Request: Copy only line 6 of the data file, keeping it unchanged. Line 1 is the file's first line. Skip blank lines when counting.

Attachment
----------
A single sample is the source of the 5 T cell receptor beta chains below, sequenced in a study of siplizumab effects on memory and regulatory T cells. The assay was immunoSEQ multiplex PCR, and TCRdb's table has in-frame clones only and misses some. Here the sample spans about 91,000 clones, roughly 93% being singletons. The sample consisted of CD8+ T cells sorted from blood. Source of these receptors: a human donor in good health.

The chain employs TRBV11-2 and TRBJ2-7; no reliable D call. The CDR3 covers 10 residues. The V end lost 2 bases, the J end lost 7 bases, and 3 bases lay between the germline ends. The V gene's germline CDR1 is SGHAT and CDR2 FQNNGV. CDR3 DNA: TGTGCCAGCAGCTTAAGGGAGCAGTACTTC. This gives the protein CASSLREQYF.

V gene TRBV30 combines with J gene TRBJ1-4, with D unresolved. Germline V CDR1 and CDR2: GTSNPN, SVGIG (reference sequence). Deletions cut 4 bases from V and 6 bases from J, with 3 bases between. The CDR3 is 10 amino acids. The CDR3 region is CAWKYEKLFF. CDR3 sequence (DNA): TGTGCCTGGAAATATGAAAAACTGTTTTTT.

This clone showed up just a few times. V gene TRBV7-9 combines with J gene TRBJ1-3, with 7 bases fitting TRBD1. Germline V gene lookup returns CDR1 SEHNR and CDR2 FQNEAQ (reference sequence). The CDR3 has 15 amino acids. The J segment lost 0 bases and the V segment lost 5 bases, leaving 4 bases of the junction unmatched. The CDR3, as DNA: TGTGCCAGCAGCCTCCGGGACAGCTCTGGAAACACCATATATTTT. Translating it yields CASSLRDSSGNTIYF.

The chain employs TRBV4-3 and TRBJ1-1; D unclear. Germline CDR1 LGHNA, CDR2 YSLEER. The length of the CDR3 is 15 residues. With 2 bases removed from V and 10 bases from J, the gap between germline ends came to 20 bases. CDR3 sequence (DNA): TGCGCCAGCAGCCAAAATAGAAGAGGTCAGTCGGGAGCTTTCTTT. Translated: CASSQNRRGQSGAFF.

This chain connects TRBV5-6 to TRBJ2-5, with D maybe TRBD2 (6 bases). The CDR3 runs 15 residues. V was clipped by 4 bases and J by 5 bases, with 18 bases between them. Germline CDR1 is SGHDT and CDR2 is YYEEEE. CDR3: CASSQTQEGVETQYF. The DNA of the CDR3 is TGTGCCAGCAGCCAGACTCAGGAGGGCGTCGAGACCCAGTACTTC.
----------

This chain connects TRBV5-6 to TRBJ2-5, with D maybe TRBD2 (6 bases). The CDR3 runs 15 residues. V was clipped by 4 bases and J by 5 bases, with 18 bases between them. Germline CDR1 is SGHDT and CDR2 is YYEEEE. CDR3: CASSQTQEGVETQYF. The DNA of the CDR3 is TGTGCCAGCAGCCAGACTCAGGAGGGCGTCGAGACCCAGTACTTC.